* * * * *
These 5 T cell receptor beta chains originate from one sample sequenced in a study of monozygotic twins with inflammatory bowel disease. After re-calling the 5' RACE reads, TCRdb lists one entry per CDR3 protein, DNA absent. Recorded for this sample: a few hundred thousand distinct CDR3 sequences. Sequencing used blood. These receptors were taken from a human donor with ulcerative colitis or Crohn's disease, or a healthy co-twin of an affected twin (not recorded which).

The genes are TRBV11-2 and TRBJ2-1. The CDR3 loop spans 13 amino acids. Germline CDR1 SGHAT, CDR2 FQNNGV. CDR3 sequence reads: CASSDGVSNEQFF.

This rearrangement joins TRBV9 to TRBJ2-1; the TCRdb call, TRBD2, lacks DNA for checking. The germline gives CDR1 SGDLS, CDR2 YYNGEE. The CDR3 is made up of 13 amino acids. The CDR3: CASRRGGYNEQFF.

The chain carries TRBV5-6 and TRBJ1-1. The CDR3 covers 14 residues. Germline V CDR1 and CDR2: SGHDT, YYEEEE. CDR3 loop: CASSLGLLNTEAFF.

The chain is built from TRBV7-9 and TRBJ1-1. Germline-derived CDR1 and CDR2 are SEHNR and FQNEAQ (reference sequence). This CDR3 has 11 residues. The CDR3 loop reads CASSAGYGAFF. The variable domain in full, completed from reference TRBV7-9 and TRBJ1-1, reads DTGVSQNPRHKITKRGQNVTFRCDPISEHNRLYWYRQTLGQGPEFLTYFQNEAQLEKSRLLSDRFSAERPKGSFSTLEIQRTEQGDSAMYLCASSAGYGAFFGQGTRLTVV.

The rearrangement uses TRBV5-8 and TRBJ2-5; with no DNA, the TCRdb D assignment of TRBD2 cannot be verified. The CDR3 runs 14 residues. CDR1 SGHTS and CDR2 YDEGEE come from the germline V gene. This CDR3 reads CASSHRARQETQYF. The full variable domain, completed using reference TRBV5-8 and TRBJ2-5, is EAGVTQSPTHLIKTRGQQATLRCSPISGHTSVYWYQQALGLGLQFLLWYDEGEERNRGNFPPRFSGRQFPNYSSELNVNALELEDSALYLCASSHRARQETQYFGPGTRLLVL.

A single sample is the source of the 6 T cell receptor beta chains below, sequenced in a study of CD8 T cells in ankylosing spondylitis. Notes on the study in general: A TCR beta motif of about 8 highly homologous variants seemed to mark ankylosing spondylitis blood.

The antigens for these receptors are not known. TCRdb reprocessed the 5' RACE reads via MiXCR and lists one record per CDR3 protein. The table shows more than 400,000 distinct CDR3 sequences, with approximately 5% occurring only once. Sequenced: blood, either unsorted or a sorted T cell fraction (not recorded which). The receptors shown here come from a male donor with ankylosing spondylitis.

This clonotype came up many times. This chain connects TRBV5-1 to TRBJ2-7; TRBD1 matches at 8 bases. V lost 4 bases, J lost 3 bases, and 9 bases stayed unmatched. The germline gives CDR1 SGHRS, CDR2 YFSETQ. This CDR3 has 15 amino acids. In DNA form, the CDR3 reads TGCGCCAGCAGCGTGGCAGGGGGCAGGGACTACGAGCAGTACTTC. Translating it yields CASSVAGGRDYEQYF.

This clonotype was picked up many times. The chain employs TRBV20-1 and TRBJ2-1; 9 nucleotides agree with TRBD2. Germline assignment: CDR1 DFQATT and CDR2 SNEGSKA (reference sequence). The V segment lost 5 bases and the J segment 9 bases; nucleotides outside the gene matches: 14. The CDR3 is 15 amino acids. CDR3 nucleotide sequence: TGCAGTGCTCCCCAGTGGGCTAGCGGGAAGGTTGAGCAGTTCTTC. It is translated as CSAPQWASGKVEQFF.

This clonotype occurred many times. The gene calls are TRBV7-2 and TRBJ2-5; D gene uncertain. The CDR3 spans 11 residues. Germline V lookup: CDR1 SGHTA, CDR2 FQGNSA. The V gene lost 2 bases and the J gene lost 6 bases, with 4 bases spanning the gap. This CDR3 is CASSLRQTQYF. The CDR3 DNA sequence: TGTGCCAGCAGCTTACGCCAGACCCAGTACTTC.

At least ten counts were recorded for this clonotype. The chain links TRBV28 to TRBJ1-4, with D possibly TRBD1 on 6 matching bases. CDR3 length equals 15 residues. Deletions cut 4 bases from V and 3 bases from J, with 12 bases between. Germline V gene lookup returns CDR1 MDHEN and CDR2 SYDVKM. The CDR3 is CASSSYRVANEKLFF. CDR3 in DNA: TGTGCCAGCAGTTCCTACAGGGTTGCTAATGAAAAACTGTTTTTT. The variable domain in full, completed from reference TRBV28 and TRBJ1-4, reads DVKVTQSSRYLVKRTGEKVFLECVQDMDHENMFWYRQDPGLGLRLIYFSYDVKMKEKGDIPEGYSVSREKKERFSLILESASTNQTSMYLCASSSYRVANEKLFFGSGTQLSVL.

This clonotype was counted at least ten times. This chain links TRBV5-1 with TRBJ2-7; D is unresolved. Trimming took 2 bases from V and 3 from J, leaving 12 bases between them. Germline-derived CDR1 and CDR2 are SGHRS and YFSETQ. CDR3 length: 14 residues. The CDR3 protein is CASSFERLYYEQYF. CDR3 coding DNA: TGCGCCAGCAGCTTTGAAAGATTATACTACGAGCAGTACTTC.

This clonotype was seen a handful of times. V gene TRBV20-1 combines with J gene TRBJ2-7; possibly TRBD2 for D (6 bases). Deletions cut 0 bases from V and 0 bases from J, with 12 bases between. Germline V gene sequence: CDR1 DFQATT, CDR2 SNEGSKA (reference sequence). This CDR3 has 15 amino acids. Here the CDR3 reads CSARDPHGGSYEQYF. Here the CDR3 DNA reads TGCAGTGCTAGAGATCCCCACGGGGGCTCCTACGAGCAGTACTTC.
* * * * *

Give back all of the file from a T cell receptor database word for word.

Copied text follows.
These 5 T cell receptor beta chains originate from one sample sequenced in a study of monozygotic twins with inflammatory bowel disease. After re-calling the 5' RACE reads, TCRdb lists one entry per CDR3 protein, DNA absent. Recorded for this sample: a few hundred thousand distinct CDR3 sequences. Sequencing used blood. These receptors were taken from a human donor with ulcerative colitis or Crohn's disease, or a healthy co-twin of an affected twin (not recorded which).

The genes are TRBV11-2 and TRBJ2-1. The CDR3 loop spans 13 amino acids. Germline CDR1 SGHAT, CDR2 FQNNGV. CDR3 sequence reads: CASSDGVSNEQFF.

This rearrangement joins TRBV9 to TRBJ2-1; the TCRdb call, TRBD2, lacks DNA for checking. The germline gives CDR1 SGDLS, CDR2 YYNGEE. The CDR3 is made up of 13 amino acids. The CDR3: CASRRGGYNEQFF.

The chain carries TRBV5-6 and TRBJ1-1. The CDR3 covers 14 residues. Germline V CDR1 and CDR2: SGHDT, YYEEEE. CDR3 loop: CASSLGLLNTEAFF.

The chain is built from TRBV7-9 and TRBJ1-1. Germline-derived CDR1 and CDR2 are SEHNR and FQNEAQ (reference sequence). This CDR3 has 11 residues. The CDR3 loop reads CASSAGYGAFF. The variable domain in full, completed from reference TRBV7-9 and TRBJ1-1, reads DTGVSQNPRHKITKRGQNVTFRCDPISEHNRLYWYRQTLGQGPEFLTYFQNEAQLEKSRLLSDRFSAERPKGSFSTLEIQRTEQGDSAMYLCASSAGYGAFFGQGTRLTVV.

The rearrangement uses TRBV5-8 and TRBJ2-5; with no DNA, the TCRdb D assignment of TRBD2 cannot be verified. The CDR3 runs 14 residues. CDR1 SGHTS and CDR2 YDEGEE come from the germline V gene. This CDR3 reads CASSHRARQETQYF. The full variable domain, completed using reference TRBV5-8 and TRBJ2-5, is EAGVTQSPTHLIKTRGQQATLRCSPISGHTSVYWYQQALGLGLQFLLWYDEGEERNRGNFPPRFSGRQFPNYSSELNVNALELEDSALYLCASSHRARQETQYFGPGTRLLVL.

A single sample is the source of the 6 T cell receptor beta chains below, sequenced in a study of CD8 T cells in ankylosing spondylitis. Notes on the study in general: A TCR beta motif of about 8 highly homologous variants seemed to mark ankylosing spondylitis blood.

The antigens for these receptors are not known. TCRdb reprocessed the 5' RACE reads via MiXCR and lists one record per CDR3 protein. The table shows more than 400,000 distinct CDR3 sequences, with approximately 5% occurring only once. Sequenced: blood, either unsorted or a sorted T cell fraction (not recorded which). The receptors shown here come from a male donor with ankylosing spondylitis.

This clonotype came up many times. This chain connects TRBV5-1 to TRBJ2-7; TRBD1 matches at 8 bases. V lost 4 bases, J lost 3 bases, and 9 bases stayed unmatched. The germline gives CDR1 SGHRS, CDR2 YFSETQ. This CDR3 has 15 amino acids. In DNA form, the CDR3 reads TGCGCCAGCAGCGTGGCAGGGGGCAGGGACTACGAGCAGTACTTC. Translating it yields CASSVAGGRDYEQYF.

This clonotype was picked up many times. The chain employs TRBV20-1 and TRBJ2-1; 9 nucleotides agree with TRBD2. Germline assignment: CDR1 DFQATT and CDR2 SNEGSKA (reference sequence). The V segment lost 5 bases and the J segment 9 bases; nucleotides outside the gene matches: 14. The CDR3 is 15 amino acids. CDR3 nucleotide sequence: TGCAGTGCTCCCCAGTGGGCTAGCGGGAAGGTTGAGCAGTTCTTC. It is translated as CSAPQWASGKVEQFF.

This clonotype occurred many times. The gene calls are TRBV7-2 and TRBJ2-5; D gene uncertain. The CDR3 spans 11 residues. Germline V lookup: CDR1 SGHTA, CDR2 FQGNSA. The V gene lost 2 bases and the J gene lost 6 bases, with 4 bases spanning the gap. This CDR3 is CASSLRQTQYF. The CDR3 DNA sequence: TGTGCCAGCAGCTTACGCCAGACCCAGTACTTC.

At least ten counts were recorded for this clonotype. The chain links TRBV28 to TRBJ1-4, with D possibly TRBD1 on 6 matching bases. CDR3 length equals 15 residues. Deletions cut 4 bases from V and 3 bases from J, with 12 bases between. Germline V gene lookup returns CDR1 MDHEN and CDR2 SYDVKM. The CDR3 is CASSSYRVANEKLFF. CDR3 in DNA: TGTGCCAGCAGTTCCTACAGGGTTGCTAATGAAAAACTGTTTTTT. The variable domain in full, completed from reference TRBV28 and TRBJ1-4, reads DVKVTQSSRYLVKRTGEKVFLECVQDMDHENMFWYRQDPGLGLRLIYFSYDVKMKEKGDIPEGYSVSREKKERFSLILESASTNQTSMYLCASSSYRVANEKLFFGSGTQLSVL.

This clonotype was counted at least ten times. This chain links TRBV5-1 with TRBJ2-7; D is unresolved. Trimming took 2 bases from V and 3 from J, leaving 12 bases between them. Germline-derived CDR1 and CDR2 are SGHRS and YFSETQ. CDR3 length: 14 residues. The CDR3 protein is CASSFERLYYEQYF. CDR3 coding DNA: TGCGCCAGCAGCTTTGAAAGATTATACTACGAGCAGTACTTC.

This clonotype was seen a handful of times. V gene TRBV20-1 combines with J gene TRBJ2-7; possibly TRBD2 for D (6 bases). Deletions cut 0 bases from V and 0 bases from J, with 12 bases between. Germline V gene sequence: CDR1 DFQATT, CDR2 SNEGSKA (reference sequence). This CDR3 has 15 amino acids. Here the CDR3 reads CSARDPHGGSYEQYF. Here the CDR3 DNA reads TGCAGTGCTAGAGATCCCCACGGGGGCTCCTACGAGCAGTACTTC.